Switzerland’s Free Trade Policies: Promoting trade over protectionism
Switzerland is undoubtedly among the most developed and affluent states in the world. As a small, open economy, Switzerland earns most of its income abroad. Switzerland is one of the countries with the highest contribution of foreign trade to gross domestic product. Since 1980, foreign trade per capita has tripled to just under SFr 100 000, while the country ranks eighth worldwide in terms of total direct foreign investments. In 2015, close to 70% of gross domestic product was earned abroad – proof that Switzerland’s openness is the foundation stone of its prosperity. With recent politically motivated changes to transatlantic trade agreements, Switzerland needs to revaluate its foreign trade strategy and be prepared to make some compromises on protected sectors of the economy.
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Switzerland’s post-war commitment to neutrality left an important mark on the country’s foreign trade policy. When debating entry into any trade agreement, the Swiss government must always balance the potential loss of economic sovereignty with the benefits of foreign commerce. Switzerland’s largest trading partner, with a 62% share, is the EU. This relationship should be broadened and the country’s tradition of proposing bilateral treaties with Brussels strengthened. More importantly, a new EU “Bilaterals Plus” set of measures should clarify current legal uncertainties and ensure Switzerland’s access to further economic sectors, such as energy and financial services.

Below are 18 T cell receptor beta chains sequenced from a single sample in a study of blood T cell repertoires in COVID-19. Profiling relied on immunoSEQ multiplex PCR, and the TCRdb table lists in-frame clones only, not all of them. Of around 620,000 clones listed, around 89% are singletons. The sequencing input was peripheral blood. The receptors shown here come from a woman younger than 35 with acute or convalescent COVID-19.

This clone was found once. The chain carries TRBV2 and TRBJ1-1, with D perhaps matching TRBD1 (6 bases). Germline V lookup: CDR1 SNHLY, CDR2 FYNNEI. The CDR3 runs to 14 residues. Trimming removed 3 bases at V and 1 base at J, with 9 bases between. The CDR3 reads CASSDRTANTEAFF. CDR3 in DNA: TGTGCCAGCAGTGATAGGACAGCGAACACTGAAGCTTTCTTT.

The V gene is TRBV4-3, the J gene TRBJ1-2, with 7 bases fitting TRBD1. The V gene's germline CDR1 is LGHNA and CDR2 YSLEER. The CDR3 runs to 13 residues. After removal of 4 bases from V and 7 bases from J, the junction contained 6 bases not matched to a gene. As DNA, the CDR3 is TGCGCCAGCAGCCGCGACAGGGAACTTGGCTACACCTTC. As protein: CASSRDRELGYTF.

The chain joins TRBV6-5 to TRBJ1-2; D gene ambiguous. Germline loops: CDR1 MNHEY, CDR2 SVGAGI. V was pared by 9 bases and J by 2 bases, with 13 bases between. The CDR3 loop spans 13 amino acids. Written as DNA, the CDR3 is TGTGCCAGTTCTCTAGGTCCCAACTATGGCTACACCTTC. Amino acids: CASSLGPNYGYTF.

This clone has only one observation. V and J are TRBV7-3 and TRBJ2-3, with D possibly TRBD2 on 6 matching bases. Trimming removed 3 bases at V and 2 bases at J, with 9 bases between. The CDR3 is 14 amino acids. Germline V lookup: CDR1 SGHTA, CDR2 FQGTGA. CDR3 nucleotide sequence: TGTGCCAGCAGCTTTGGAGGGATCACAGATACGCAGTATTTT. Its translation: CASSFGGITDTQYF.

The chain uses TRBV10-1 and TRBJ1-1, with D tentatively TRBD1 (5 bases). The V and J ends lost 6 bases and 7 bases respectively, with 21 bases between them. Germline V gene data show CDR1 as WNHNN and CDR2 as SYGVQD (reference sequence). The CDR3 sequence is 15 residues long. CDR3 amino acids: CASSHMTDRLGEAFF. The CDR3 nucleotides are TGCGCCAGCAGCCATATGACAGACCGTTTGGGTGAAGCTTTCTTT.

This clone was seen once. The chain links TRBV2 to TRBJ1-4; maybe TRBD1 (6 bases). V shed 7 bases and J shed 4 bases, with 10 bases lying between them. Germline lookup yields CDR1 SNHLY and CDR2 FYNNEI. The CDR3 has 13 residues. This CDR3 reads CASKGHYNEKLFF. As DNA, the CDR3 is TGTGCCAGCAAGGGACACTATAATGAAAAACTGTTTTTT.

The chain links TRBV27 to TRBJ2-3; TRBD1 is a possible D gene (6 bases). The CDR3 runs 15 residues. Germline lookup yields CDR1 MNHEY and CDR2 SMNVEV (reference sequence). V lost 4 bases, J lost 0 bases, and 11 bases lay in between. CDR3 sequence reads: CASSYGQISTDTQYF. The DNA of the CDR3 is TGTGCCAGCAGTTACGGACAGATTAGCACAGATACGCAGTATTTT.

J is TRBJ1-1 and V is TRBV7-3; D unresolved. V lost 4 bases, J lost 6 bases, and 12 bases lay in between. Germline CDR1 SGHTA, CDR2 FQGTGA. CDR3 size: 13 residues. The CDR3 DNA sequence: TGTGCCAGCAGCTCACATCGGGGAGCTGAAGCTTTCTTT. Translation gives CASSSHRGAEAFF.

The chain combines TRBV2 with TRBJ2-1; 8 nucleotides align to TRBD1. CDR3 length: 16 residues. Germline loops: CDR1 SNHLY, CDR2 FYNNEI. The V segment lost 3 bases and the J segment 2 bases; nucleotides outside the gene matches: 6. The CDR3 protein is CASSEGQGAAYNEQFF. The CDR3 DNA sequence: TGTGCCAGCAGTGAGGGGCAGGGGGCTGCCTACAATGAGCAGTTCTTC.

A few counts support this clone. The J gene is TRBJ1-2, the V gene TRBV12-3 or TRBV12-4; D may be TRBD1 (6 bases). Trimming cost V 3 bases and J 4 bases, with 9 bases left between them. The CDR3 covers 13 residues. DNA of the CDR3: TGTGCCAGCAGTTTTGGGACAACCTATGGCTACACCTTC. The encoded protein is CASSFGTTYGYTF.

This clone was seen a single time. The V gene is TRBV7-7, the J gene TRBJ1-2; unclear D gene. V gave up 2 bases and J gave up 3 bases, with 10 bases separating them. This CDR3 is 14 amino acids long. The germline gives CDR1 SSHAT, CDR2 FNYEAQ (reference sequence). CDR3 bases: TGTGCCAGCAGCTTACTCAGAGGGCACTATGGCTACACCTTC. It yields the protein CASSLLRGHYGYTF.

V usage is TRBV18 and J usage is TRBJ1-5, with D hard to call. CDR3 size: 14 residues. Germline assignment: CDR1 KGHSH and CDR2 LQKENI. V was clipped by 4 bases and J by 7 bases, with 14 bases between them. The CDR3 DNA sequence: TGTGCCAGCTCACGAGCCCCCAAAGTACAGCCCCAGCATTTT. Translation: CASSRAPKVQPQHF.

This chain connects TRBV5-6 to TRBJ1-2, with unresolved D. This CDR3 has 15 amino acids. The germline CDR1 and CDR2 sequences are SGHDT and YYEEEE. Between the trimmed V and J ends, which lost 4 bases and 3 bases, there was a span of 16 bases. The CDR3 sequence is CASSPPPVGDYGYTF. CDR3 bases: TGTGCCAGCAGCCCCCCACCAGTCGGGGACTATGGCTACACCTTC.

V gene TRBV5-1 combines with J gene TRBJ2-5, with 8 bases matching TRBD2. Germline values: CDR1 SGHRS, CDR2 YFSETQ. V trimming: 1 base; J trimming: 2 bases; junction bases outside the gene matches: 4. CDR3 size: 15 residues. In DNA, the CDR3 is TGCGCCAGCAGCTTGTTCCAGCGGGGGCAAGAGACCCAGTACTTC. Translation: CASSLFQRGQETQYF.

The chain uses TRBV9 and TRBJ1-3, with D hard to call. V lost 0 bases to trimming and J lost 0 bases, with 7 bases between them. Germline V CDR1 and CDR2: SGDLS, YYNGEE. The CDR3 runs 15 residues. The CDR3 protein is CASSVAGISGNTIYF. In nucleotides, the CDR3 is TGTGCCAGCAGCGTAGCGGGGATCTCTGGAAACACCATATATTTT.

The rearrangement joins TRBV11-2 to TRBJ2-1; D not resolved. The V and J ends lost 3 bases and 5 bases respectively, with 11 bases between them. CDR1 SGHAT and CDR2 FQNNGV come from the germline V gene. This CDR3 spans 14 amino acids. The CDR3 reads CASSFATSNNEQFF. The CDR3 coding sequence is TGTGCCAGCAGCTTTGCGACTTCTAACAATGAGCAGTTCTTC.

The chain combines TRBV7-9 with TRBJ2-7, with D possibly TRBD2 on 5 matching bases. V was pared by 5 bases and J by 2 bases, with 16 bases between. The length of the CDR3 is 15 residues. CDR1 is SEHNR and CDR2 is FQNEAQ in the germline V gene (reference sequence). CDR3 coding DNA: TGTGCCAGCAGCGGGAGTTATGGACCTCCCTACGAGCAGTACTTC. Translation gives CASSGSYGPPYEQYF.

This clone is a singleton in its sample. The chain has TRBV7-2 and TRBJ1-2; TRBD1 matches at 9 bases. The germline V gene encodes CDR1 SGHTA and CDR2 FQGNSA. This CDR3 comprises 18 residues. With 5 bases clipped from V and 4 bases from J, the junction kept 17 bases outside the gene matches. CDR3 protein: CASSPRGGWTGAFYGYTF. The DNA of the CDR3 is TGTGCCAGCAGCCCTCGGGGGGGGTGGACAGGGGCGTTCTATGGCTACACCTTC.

More free trade with non-EU states
Switzerland already profits from an extensive network of bilateral and multilateral free trade agreements. Existing deals with South Africa, Turkey and Canada should be renewed and expanded. A number of other large export markets, such as Indonesia, India, Brazil and Australia should be targeted for negotiations on new free trade agreements. Switzerland’s success in negotiating a free trade agreement with China in 2013 illustrated the country’s ability to strike deals with trade superpowers. With this proven success, Switzerland needs to look further to the fast growing Asia-Pacific area for new trade opportunities. More significantly, and closer to home, the implications of Brexit for the trade agreements with the UK, a subject on which the British Leave and Remain campaigners have sharply disagreed, will need to be reviewed and evaluated as soon as soon as Article 50 is triggered.
Trump’s potential impact on Switzerland
On 20 January 2017 Donald J Trump will be sworn in as the 45th President of the United States of America. Trump’s surprising win in the US presidential elections is a geopolitical game changer that will affect all aspects of global governance for years to come. For Switzerland, the recent US election result surpassed the initial shock and significance of last June’s Brexit vote. One of the key features in Trump’s election campaign was his fundamental criticism of liberal trade and the USA’s migration policy. He seems firmly against the principles of free trade, and thus against the expansion of global value chains. The plan is to gradually withdraw the US from ongoing and future negotiations on free-trade deals and act tougher on China, where unlike Switzerland, the US has no free-trade deal.